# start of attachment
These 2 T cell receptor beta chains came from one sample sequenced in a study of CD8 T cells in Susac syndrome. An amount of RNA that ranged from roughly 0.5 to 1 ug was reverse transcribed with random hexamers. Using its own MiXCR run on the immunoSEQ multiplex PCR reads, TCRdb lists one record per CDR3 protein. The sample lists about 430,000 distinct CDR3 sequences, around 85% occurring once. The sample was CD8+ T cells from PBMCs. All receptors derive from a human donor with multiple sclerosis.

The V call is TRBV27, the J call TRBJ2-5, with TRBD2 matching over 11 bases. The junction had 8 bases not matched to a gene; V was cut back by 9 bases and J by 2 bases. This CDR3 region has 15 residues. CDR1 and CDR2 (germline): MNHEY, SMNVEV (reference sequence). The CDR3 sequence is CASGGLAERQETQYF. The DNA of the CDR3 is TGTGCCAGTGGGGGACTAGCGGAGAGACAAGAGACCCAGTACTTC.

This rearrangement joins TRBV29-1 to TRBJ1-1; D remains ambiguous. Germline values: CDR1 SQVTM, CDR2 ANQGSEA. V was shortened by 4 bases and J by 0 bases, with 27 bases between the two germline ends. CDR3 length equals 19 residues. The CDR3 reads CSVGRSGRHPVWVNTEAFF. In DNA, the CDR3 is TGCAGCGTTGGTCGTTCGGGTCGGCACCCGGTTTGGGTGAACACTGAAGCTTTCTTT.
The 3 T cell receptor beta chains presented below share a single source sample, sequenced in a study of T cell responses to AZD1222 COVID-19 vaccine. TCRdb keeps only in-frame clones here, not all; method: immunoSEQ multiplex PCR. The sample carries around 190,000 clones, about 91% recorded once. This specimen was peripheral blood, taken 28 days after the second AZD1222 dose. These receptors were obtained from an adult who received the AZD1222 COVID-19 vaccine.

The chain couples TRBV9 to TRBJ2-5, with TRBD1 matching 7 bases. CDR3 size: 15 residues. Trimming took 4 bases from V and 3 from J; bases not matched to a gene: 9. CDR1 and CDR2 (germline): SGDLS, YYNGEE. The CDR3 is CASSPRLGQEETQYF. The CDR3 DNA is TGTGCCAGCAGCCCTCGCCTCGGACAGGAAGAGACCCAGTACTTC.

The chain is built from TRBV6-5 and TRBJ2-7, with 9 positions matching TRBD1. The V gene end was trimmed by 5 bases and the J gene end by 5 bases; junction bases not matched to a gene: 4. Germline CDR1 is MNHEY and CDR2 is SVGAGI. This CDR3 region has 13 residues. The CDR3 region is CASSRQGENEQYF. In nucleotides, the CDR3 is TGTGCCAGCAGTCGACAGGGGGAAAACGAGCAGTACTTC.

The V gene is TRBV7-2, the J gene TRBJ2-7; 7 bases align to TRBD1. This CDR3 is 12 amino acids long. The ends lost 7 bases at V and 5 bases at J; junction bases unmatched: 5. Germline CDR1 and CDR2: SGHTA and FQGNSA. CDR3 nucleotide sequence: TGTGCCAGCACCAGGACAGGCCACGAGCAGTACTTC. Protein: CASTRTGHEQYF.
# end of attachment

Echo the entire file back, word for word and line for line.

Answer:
These 2 T cell receptor beta chains came from one sample sequenced in a study of CD8 T cells in Susac syndrome. An amount of RNA that ranged from roughly 0.5 to 1 ug was reverse transcribed with random hexamers. Using its own MiXCR run on the immunoSEQ multiplex PCR reads, TCRdb lists one record per CDR3 protein. The sample lists about 430,000 distinct CDR3 sequences, around 85% occurring once. The sample was CD8+ T cells from PBMCs. All receptors derive from a human donor with multiple sclerosis.

The V call is TRBV27, the J call TRBJ2-5, with TRBD2 matching over 11 bases. The junction had 8 bases not matched to a gene; V was cut back by 9 bases and J by 2 bases. This CDR3 region has 15 residues. CDR1 and CDR2 (germline): MNHEY, SMNVEV (reference sequence). The CDR3 sequence is CASGGLAERQETQYF. The DNA of the CDR3 is TGTGCCAGTGGGGGACTAGCGGAGAGACAAGAGACCCAGTACTTC.

This rearrangement joins TRBV29-1 to TRBJ1-1; D remains ambiguous. Germline values: CDR1 SQVTM, CDR2 ANQGSEA. V was shortened by 4 bases and J by 0 bases, with 27 bases between the two germline ends. CDR3 length equals 19 residues. The CDR3 reads CSVGRSGRHPVWVNTEAFF. In DNA, the CDR3 is TGCAGCGTTGGTCGTTCGGGTCGGCACCCGGTTTGGGTGAACACTGAAGCTTTCTTT.
The 3 T cell receptor beta chains presented below share a single source sample, sequenced in a study of T cell responses to AZD1222 COVID-19 vaccine. TCRdb keeps only in-frame clones here, not all; method: immunoSEQ multiplex PCR. The sample carries around 190,000 clones, about 91% recorded once. This specimen was peripheral blood, taken 28 days after the second AZD1222 dose. These receptors were obtained from an adult who received the AZD1222 COVID-19 vaccine.

The chain couples TRBV9 to TRBJ2-5, with TRBD1 matching 7 bases. CDR3 size: 15 residues. Trimming took 4 bases from V and 3 from J; bases not matched to a gene: 9. CDR1 and CDR2 (germline): SGDLS, YYNGEE. The CDR3 is CASSPRLGQEETQYF. The CDR3 DNA is TGTGCCAGCAGCCCTCGCCTCGGACAGGAAGAGACCCAGTACTTC.

The chain is built from TRBV6-5 and TRBJ2-7, with 9 positions matching TRBD1. The V gene end was trimmed by 5 bases and the J gene end by 5 bases; junction bases not matched to a gene: 4. Germline CDR1 is MNHEY and CDR2 is SVGAGI. This CDR3 region has 13 residues. The CDR3 region is CASSRQGENEQYF. In nucleotides, the CDR3 is TGTGCCAGCAGTCGACAGGGGGAAAACGAGCAGTACTTC.

The V gene is TRBV7-2, the J gene TRBJ2-7; 7 bases align to TRBD1. This CDR3 is 12 amino acids long. The ends lost 7 bases at V and 5 bases at J; junction bases unmatched: 5. Germline CDR1 and CDR2: SGHTA and FQGNSA. CDR3 nucleotide sequence: TGTGCCAGCACCAGGACAGGCCACGAGCAGTACTTC. Protein: CASTRTGHEQYF.